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Data Shows Disability Claims Are More Challenging In Rural Areas

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Recent data from the Social Security Administration (SSA) shows that rural states are more likely to have low disability claim approval rates as compared to more urban states.

Lowest Average Disability Approval Rates by State

Of the top 15 states with the lowest disability claim approval rates, Oklahoma (30 percent), Hawaii (30.2 percent), and West Virginia (31.9 percent) have the lowest overall approval rates.

Seven of the remaining 15 states have approval rates that fall at or below 35 percent: Alabama (32.3 percent), Kentucky (32.9 percent), North Carolina (33.5 percent), New Mexico (34.4 percent), Florida (35 percent), Indiana (35.2 percent), and Maryland (35.9 percent).

The other six states have marginally higher approval rates. Still, they fall below the national approval rate average of 41.7 percent: Montana (36.2 percent), Utah (36.2 percent), Arizona (36.4 percent), Mississippi (36.6 percent), Georgia (36.7 percent), and Tennessee (37.9 percent).

Factors that Affect Disability Approval Rates

The SSA has tightened regulations surrounding disability claims in recent years, making it progressively harder for applicants to get their claims approved. There is  a strict definition of disability that individuals must meet, in addition to documented proof of the listed disability.

Typically, this proof comes in the form of medical documentation. However, an applicant’s doctor may work against them, however counterintuitive that may seem. In 2017, the SSA released criteria stating that a doctor’s recommendation regarding disability could be denied or ignored based on the doctor’s specialty, length of treatment, or type of treatment.

Of course, this is assuming the individual can regularly meet with a doctor and receive treatment. This is difficult for many disabled individuals in rural areas due to the lack of public transportation and scarce medical options in rural areas.

How Judges Affect Disability Approval Rates

Though judges are supposed to be impartial and operate under specific federal rules and regulations, several disability lawyers and advocacy groups have suggested that judges’ decisions are affected by internalized biases. One representative from the Tennessee Disability Coalition referenced a recent claim denial and alleged that it was based on the judge’s bias toward the applicant’s history of alcohol and drug use rather than evidence (or lack thereof) of a disability.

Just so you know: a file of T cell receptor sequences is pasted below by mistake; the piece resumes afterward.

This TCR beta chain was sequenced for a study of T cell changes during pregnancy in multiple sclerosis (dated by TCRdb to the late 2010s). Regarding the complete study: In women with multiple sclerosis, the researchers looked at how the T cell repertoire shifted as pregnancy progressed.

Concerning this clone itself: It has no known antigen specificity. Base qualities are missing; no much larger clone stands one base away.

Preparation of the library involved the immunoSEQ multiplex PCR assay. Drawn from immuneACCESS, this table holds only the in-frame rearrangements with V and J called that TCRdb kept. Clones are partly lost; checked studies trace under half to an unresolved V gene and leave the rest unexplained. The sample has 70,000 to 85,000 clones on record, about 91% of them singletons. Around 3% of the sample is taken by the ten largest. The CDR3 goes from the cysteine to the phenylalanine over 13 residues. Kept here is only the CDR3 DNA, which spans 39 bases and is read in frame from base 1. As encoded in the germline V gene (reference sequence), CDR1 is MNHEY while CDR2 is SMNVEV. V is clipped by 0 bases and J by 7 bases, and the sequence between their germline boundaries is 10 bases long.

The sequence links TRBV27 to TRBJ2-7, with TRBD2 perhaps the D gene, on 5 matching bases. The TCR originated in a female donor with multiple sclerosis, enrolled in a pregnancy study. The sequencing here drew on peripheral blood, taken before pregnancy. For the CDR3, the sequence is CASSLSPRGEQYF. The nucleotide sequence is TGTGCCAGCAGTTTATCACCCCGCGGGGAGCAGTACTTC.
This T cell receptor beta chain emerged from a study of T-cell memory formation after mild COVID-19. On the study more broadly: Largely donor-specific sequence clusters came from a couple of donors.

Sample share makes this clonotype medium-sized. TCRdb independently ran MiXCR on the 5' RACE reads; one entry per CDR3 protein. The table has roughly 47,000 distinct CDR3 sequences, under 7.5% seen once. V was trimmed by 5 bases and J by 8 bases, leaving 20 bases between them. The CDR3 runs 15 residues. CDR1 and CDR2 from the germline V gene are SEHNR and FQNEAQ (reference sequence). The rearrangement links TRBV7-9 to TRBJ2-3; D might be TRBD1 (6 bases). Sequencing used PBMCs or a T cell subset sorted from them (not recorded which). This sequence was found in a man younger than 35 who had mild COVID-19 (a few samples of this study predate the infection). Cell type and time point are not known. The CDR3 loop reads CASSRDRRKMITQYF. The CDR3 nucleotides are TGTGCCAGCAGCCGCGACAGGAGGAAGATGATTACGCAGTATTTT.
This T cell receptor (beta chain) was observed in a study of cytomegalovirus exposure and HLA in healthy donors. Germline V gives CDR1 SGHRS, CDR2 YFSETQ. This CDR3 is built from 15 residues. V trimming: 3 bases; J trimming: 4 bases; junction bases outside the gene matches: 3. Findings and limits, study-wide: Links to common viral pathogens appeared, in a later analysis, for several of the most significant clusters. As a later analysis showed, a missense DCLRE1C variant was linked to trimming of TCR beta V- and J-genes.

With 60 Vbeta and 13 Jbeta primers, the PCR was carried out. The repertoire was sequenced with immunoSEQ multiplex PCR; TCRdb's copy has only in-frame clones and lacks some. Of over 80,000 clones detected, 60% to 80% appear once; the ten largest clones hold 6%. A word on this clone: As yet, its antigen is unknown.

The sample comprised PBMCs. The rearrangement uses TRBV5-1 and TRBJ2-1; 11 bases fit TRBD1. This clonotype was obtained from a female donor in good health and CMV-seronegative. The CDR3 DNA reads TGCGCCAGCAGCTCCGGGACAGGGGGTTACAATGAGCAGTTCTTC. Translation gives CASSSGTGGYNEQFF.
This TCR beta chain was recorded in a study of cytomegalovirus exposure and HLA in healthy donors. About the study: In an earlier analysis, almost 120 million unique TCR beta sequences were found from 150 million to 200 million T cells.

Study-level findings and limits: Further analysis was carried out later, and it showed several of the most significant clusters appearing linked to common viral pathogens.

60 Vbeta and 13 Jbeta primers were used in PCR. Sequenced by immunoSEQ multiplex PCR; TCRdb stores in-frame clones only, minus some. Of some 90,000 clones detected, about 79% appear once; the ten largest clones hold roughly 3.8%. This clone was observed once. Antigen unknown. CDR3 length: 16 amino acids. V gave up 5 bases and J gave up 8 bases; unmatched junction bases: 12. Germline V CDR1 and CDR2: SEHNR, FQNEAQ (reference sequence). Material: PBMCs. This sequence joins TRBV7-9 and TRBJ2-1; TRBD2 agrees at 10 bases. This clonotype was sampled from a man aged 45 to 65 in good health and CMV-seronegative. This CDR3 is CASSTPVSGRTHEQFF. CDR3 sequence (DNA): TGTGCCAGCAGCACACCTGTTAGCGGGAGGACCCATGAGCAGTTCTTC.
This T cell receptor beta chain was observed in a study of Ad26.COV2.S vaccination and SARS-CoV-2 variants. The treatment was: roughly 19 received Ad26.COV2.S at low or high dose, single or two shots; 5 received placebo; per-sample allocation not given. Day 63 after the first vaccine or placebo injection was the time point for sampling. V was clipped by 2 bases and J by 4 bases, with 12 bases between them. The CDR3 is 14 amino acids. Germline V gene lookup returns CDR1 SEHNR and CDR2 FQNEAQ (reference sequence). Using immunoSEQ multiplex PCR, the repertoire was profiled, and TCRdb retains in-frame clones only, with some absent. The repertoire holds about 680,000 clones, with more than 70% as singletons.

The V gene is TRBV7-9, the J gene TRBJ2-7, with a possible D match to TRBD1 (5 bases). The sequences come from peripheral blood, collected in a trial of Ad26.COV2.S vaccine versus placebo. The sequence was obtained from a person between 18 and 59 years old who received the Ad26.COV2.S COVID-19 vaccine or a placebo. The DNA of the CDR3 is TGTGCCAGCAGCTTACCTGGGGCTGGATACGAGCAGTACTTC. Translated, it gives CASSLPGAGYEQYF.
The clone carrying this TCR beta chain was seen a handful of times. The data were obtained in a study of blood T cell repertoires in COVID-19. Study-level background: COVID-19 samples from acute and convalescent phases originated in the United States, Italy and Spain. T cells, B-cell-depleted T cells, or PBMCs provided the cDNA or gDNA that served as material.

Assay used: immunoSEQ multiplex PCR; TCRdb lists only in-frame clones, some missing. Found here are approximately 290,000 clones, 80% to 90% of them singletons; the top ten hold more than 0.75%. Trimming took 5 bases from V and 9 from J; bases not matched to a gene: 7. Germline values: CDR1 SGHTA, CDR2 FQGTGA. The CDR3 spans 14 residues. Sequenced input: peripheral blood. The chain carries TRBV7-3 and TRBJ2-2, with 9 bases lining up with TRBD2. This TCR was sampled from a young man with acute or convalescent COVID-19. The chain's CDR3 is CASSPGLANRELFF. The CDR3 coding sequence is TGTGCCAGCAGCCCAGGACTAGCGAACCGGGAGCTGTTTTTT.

But any prevalence of bias was discounted by Patti Patterson, the regional communications director for the SSA office that represents eight Southern states. She reiterated that judges are bound by impartiality rules and said that judges go through additional related training throughout their careers.

Biases notwithstanding, it is true that each judge does have different approval rates, some of which are drastically lower than other judges’ rates. For example, Judge Cynthia Weaver has the lowest claims approval rate in Alabama at just 12 percent. Even when compared to judges in other states, her approval rate was still the lowest-ranked based on SSA data from recent months.

The Appeal Process for Denied Disability Claims

There is an appeals process for applicants who believe their claim was denied due to a judge’s bias or extenuating factors due to their rural location, among other reasons. However, data shows that rulings are rarely overturned.

The Appeals Council only approved one percent of claims. Eighty-two percent of the other claims are denied, and the remaining 14 percent are remanded back to the original ruling judge. There is no data on cases remanded back to judges and what percentage of these are either denied again or approved after further consideration.

Applicants whose appeals are denied by the Appeals Council can appeal again in federal court.

If your claim is denied, a Social Security lawyer may help investigate your case to determine the reason for the denial. They can help people gather the medical evidence necessary to support their claim, review their work history and earnings, and file an appeal on their behalf.

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